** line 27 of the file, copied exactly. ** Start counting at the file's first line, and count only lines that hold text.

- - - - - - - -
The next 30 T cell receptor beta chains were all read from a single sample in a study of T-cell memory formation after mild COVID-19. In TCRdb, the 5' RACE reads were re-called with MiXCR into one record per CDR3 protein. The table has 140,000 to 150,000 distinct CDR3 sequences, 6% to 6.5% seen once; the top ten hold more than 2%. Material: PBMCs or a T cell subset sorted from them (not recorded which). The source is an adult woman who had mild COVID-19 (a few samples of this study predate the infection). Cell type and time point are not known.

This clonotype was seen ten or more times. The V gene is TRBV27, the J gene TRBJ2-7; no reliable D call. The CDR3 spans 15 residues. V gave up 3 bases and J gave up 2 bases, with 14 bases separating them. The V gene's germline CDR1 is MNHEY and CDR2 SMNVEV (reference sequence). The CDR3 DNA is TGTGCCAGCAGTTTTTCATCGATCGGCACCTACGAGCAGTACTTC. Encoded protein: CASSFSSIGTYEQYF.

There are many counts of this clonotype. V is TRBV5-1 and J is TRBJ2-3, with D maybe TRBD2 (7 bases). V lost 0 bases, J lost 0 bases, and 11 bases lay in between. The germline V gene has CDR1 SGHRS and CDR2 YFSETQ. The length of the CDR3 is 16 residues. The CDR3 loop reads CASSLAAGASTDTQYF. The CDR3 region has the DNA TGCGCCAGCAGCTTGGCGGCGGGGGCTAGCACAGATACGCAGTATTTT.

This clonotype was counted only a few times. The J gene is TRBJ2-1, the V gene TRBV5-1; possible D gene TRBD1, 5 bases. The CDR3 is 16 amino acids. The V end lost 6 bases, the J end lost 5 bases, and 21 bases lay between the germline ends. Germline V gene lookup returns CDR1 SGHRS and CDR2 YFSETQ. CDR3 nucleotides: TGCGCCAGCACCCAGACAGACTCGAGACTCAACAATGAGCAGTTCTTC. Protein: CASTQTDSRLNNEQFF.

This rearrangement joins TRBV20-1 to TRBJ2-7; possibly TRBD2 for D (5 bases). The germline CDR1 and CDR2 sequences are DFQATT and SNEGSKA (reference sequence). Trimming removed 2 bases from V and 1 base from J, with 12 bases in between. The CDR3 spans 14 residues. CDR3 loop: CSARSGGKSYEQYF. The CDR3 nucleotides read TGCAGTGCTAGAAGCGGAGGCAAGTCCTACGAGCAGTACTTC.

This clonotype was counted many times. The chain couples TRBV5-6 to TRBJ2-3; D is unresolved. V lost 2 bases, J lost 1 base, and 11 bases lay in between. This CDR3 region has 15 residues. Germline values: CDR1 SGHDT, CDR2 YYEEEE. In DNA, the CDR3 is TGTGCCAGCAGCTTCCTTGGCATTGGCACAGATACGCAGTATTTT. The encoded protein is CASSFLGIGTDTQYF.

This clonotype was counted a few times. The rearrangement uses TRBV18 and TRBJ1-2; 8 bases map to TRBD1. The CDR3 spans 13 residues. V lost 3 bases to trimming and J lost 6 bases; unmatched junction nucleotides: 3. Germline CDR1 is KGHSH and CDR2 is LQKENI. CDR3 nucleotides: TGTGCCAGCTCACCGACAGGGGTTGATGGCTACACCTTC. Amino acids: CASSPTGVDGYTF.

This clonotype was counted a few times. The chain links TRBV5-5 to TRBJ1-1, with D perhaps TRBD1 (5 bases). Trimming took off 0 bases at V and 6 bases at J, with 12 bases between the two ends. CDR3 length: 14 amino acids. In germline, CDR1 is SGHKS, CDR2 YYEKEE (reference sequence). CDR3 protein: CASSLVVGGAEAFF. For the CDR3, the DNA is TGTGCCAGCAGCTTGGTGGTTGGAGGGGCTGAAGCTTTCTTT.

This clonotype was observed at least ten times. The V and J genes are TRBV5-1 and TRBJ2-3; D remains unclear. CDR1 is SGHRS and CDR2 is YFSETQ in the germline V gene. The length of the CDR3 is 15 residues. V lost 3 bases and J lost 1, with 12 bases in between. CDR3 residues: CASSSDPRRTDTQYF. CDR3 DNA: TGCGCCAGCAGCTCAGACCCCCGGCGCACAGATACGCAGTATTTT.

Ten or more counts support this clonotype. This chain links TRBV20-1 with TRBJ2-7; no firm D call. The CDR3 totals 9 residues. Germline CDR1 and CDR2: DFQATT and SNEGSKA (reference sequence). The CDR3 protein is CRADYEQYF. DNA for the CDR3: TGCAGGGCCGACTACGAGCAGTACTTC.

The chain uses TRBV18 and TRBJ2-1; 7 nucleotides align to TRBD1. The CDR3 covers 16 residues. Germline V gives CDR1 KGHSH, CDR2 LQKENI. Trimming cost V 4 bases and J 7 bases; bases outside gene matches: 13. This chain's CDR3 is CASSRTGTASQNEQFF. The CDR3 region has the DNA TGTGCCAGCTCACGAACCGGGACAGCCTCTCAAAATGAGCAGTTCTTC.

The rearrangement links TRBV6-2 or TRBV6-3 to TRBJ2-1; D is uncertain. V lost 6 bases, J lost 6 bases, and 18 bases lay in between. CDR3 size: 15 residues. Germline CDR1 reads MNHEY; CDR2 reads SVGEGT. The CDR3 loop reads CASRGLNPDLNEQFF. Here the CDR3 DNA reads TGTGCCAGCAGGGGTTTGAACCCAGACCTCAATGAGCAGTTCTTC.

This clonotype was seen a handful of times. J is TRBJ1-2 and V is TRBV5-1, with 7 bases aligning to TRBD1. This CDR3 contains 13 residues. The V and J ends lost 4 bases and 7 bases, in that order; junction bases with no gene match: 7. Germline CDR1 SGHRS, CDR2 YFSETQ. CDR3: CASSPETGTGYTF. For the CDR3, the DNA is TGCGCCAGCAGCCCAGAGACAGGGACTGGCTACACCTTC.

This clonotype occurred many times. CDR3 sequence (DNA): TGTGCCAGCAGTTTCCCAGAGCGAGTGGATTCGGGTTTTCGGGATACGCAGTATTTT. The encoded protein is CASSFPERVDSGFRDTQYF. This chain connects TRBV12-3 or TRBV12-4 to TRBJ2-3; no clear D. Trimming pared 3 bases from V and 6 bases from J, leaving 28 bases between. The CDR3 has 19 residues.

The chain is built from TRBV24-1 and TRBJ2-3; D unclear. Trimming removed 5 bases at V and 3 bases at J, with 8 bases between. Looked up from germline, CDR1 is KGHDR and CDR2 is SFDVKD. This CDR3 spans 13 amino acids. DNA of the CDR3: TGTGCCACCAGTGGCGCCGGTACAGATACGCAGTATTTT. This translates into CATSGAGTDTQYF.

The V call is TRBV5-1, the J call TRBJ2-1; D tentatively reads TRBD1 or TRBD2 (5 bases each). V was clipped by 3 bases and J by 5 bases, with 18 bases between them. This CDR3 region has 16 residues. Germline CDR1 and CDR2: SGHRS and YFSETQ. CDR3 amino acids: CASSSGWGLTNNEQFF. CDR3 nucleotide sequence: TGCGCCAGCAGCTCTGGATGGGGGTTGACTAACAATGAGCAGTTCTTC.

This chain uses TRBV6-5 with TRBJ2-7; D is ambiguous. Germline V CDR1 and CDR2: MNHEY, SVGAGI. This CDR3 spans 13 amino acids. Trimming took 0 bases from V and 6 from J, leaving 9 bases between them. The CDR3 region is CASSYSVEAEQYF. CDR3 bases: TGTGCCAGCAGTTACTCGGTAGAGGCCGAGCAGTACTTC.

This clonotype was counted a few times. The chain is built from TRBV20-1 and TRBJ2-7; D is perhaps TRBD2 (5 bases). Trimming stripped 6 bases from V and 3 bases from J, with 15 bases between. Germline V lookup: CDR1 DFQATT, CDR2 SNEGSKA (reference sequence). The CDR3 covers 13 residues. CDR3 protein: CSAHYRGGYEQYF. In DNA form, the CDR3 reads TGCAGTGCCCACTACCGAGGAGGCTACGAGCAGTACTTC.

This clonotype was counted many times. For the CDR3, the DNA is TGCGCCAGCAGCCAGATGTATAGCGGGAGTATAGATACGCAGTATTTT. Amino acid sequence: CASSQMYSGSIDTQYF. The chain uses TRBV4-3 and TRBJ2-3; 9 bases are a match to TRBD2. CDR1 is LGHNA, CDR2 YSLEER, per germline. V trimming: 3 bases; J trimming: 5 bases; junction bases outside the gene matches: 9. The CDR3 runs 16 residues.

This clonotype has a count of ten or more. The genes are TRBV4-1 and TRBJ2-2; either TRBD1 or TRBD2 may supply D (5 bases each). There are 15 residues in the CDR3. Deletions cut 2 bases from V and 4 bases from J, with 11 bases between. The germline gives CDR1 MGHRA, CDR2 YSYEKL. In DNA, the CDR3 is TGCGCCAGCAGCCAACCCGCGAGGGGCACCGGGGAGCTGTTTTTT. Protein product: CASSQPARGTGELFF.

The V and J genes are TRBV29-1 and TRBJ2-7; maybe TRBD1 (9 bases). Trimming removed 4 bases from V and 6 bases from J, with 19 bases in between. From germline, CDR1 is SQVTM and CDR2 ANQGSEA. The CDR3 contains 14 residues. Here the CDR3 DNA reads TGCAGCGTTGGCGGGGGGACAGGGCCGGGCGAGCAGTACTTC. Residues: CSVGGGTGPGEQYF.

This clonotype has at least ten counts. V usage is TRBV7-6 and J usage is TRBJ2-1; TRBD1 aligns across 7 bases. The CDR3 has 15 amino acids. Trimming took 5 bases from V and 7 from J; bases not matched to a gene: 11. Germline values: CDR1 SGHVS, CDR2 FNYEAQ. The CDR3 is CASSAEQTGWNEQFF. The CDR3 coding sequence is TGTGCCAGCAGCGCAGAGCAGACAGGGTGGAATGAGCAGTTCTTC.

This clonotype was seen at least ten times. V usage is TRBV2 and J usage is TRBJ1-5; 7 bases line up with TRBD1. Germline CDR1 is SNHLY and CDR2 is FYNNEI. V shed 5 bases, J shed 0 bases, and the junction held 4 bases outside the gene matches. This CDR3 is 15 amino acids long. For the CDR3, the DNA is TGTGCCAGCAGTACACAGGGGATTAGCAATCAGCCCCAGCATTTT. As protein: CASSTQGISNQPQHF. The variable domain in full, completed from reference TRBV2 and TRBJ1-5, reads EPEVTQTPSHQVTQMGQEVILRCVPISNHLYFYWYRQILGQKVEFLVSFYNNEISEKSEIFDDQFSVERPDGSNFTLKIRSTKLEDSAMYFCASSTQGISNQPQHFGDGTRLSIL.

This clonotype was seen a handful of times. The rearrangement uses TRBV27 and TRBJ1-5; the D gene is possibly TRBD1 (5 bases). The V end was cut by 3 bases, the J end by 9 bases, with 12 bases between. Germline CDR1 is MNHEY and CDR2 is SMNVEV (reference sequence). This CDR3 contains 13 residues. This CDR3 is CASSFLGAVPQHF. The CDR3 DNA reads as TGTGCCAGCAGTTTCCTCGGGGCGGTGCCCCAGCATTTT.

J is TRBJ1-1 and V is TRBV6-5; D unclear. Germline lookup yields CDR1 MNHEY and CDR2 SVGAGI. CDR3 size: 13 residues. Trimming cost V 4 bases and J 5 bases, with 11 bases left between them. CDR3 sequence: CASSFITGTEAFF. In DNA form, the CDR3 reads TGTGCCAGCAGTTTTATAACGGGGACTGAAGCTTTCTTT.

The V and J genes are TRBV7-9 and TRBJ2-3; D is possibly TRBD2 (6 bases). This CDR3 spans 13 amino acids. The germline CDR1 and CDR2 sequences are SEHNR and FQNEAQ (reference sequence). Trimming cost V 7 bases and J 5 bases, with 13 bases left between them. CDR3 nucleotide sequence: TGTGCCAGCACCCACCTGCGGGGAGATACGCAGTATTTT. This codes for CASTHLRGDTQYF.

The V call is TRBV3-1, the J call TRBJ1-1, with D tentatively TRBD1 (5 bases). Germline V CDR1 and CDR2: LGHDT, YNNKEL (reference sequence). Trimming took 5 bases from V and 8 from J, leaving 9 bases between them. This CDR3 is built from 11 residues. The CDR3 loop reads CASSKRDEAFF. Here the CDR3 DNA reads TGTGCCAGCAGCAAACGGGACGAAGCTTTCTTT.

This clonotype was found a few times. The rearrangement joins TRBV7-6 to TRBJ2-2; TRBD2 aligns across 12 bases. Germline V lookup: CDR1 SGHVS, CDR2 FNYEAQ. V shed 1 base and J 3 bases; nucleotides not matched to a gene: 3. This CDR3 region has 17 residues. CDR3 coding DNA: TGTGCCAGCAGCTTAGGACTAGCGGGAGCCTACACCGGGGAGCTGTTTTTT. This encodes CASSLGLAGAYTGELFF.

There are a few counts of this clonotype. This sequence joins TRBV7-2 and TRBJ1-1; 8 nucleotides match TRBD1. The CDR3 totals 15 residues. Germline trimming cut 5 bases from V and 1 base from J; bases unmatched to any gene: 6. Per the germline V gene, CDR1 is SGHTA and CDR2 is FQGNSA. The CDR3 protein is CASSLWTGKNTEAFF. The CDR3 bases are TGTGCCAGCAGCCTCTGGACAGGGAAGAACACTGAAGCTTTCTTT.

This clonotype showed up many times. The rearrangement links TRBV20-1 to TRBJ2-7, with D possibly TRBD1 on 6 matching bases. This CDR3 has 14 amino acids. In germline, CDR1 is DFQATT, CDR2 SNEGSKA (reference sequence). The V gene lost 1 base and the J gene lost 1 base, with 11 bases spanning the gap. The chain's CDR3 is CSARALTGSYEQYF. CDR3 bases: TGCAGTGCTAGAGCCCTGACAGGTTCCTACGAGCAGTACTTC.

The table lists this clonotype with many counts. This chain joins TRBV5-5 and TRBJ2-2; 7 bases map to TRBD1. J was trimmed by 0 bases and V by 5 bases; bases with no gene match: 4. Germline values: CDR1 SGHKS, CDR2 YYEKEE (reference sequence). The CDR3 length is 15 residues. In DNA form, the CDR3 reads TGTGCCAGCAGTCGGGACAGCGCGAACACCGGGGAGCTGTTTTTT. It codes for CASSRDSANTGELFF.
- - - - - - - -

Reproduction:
The V call is TRBV3-1, the J call TRBJ1-1, with D tentatively TRBD1 (5 bases). Germline V CDR1 and CDR2: LGHDT, YNNKEL (reference sequence). Trimming took 5 bases from V and 8 from J, leaving 9 bases between them. This CDR3 is built from 11 residues. The CDR3 loop reads CASSKRDEAFF. Here the CDR3 DNA reads TGTGCCAGCAGCAAACGGGACGAAGCTTTCTTT.